Bad Feet or Bad Shoes?: Part 2

by Karen G. Krueger

In Part 1 of this series, we looked at how the shape of a conventional shoe differs from that of a natural foot — that is, a human foot that has never worn shoes. We saw that whereas shoes of all types typically get narrower from the ball of the foot to the tips of the toes, a natural foot is widest at the tips of the toes.

The tapered toes of conventional shoes are just one of the ways conventional shoes put our feet in unnatural positions and change how they move. Let’s look at two different types of typical modern shoe:


The first shoe is intended for running, the second for business wear. But they share at least four characteristics that the sports podiatrist Dr. Ray McClanahan has identified as harmful to feet and to the entire body of the person who wears them:

Tapered toe boxes.

Obviously the dress shoe is narrower and pointier than the running shoe. But both are much narrower at the tips of the toes than at the balls. They do not respect the shape of a natural human foot, but compress the toes into a wedge shape, with the big toes pulled outwards and the pinkie toes pulled inwards.

In such shoes, the toes cannot engage the ground properly, and the functioning of the various muscles that attach on the toes is impaired. Long-term wear can lead to deformation and loss of toe function.

Heel elevation.

Both shoes have a small but distinct heel elevation, lifting the heel of the foot above the forefoot.

This shifts more body weight onto the forefoot, and requires a change in both the alignment of the entire body and the length of all the tissues. Notably, the Achilles tendon becomes chronically shortened.

Toe spring.

Notice that the toes of both pairs of shoes angle up from the forefoot, so that the toes are held above the forefoot, and off the ground.

This prevents the toes from supporting the wearer’s balance by contacting the ground, keeps the underside of the foot, including the plantar fascia, on constant stretch, and causes the extensors of the toes to be chronically shortened.

Rigid soles.

Shoes of this type typically have soles that are stiff and largely inflexible.

The foot cannot bend and flex as the wearer walks and runs, and the natural ability to perceive sensory information about the ground is almost eliminated.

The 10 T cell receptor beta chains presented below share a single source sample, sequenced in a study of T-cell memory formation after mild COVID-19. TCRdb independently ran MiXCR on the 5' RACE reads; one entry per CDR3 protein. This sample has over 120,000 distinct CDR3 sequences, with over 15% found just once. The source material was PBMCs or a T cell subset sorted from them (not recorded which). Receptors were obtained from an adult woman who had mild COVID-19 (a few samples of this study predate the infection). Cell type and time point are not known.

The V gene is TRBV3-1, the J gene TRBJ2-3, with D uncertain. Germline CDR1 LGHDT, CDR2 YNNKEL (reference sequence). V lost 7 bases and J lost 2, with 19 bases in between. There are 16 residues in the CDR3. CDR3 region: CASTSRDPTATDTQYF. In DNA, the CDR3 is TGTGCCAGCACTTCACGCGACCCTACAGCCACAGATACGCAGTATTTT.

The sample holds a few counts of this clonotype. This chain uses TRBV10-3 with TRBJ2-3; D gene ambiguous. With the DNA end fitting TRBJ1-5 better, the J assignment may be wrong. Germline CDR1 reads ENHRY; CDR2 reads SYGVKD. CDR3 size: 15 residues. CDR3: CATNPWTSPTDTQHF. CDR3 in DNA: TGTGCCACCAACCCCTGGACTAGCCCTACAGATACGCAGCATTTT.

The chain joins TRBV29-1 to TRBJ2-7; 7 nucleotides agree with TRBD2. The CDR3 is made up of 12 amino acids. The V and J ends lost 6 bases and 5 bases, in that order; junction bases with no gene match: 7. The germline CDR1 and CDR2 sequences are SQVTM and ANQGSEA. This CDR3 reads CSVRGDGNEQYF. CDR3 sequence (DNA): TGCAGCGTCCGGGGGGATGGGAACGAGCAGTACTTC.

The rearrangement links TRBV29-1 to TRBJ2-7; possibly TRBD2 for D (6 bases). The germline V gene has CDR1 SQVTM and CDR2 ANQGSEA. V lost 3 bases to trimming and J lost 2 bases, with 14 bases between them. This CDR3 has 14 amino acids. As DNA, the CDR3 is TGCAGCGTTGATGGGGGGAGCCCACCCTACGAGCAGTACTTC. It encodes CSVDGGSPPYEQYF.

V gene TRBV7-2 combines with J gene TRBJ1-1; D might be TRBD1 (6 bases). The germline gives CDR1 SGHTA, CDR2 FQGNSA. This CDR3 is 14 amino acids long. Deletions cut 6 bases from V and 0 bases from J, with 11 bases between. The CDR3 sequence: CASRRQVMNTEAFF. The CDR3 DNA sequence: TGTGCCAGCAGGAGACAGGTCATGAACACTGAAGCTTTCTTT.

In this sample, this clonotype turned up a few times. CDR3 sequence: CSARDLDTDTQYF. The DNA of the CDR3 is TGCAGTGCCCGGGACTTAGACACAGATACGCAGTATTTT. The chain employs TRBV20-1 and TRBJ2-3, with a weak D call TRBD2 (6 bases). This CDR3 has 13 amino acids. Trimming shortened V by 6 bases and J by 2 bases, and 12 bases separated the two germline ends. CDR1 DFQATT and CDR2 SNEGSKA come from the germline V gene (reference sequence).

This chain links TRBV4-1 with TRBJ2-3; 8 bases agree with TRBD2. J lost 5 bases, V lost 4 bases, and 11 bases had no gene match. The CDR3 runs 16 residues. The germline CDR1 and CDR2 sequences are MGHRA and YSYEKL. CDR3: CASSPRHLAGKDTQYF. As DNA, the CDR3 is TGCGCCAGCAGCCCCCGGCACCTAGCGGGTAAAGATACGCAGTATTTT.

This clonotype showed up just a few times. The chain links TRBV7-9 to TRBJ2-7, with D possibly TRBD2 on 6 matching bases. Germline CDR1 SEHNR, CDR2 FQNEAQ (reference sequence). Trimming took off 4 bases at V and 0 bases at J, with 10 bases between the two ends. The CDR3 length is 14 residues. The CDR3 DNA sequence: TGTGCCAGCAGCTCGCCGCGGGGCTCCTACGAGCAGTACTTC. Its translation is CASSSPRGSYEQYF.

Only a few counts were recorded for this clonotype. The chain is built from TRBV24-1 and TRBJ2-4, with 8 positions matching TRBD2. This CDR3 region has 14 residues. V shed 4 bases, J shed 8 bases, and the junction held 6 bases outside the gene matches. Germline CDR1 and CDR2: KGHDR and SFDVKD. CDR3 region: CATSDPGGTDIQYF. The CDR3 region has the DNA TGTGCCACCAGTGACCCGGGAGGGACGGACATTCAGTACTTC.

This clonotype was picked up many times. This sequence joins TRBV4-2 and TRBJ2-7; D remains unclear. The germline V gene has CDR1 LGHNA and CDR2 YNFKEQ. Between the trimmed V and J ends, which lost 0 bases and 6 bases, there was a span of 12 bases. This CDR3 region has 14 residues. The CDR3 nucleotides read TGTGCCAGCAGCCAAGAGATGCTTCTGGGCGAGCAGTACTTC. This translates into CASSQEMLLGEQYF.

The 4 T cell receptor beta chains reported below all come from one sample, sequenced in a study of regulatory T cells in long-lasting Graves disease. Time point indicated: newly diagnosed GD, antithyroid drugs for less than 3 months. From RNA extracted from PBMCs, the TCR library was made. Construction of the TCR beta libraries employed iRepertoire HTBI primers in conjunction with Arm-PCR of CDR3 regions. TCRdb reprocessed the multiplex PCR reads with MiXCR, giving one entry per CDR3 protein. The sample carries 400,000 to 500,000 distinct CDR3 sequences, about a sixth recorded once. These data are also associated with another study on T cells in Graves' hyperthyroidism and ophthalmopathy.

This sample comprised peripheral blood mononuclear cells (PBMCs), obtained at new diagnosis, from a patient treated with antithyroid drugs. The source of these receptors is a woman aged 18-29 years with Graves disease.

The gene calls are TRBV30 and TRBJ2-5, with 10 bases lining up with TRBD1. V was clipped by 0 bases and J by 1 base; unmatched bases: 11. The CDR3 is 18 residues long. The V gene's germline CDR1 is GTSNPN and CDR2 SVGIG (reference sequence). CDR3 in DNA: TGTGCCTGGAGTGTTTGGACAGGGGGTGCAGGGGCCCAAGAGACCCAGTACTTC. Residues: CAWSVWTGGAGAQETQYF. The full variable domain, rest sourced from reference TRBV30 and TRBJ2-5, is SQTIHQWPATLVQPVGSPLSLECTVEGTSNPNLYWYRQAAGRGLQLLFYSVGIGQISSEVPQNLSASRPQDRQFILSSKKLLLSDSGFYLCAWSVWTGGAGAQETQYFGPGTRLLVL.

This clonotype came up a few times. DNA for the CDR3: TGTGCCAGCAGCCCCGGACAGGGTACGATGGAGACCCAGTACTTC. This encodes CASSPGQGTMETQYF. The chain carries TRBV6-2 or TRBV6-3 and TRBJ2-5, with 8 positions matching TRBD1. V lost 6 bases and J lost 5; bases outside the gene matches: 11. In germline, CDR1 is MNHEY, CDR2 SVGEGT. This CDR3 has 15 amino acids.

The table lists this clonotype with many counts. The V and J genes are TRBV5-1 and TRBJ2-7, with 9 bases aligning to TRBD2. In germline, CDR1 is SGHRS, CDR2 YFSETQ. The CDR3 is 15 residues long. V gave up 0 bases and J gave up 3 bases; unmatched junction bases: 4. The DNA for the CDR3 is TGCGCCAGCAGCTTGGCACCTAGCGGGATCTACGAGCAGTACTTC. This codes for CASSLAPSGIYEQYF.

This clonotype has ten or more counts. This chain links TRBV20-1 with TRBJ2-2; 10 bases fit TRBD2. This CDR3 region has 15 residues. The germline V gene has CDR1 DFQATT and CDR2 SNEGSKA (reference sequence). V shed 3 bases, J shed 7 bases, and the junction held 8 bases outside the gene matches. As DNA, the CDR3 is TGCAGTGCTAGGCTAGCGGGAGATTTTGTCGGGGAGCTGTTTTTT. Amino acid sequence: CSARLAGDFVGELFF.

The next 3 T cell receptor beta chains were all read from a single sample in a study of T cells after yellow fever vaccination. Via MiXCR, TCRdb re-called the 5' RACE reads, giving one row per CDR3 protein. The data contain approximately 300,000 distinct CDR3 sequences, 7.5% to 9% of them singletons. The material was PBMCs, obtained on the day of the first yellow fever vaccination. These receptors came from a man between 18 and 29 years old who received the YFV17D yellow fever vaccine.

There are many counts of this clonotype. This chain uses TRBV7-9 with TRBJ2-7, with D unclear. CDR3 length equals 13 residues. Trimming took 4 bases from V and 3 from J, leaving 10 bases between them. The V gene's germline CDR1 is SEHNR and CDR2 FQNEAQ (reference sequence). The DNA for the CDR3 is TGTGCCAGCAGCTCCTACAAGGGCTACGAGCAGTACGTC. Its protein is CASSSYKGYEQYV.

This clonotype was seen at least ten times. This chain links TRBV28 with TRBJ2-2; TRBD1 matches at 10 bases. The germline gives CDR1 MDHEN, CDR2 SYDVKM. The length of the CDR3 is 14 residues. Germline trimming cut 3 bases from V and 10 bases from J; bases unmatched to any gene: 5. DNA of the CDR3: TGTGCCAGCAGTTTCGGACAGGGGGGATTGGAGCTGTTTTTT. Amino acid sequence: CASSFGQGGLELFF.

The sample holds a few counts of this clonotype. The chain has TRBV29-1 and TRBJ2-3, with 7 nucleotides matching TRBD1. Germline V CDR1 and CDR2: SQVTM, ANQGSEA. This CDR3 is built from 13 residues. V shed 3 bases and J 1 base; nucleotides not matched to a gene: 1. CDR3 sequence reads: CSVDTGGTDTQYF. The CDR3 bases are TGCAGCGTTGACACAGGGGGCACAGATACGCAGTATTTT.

These characteristics ensure that the feet that wear these shoes will be compressed and held in an unnatural shape, then subjected to the forces of walking and running without being able to respond with the resilience and spring inherent in a healthy bare foot.

In Part 3 of this series, I’ll share the benefits I have gained through a change in my footwear.. In the meantime, I invite you to take a good look at your shoes. How many of the adverse features described above do they have?

And if you are able to walk barefoot safely, see if you can identify how your barefoot walk differs from how you walk in various types of shoes — not only in how your feet feel and move, but how your whole body responds.

*This is the second of three posts about what I have learned from my experiences exploring the approach to foot health pioneered by sports podiatrist Dr. Ray McClanahan. For a wealth of relevant articles and videos, see:

1. Foot Help

2. Natural Foot Gear (Click on the “Learn” tab)

3. Youtube channel of Northwest Foot & Ankle

And for a broader perspective on movement that embraces bare-footing and natural foot care, see Katy Bowman’s website and her books Whole Body Barefoot and Simple Steps to Foot Pain Relief: The New Science of Healthy Feet.

Karen Krueger.png

KAREN G. KRUEGER became a teacher of the Alexander Technique after 25 years of practicing law at two major New York law firms, receiving her teaching certificate from the American Center for the Alexander Technique in December 2010. Her students include lawyers, business executives, IT professionals and others interested in living with greater ease and skill. Find her at her website.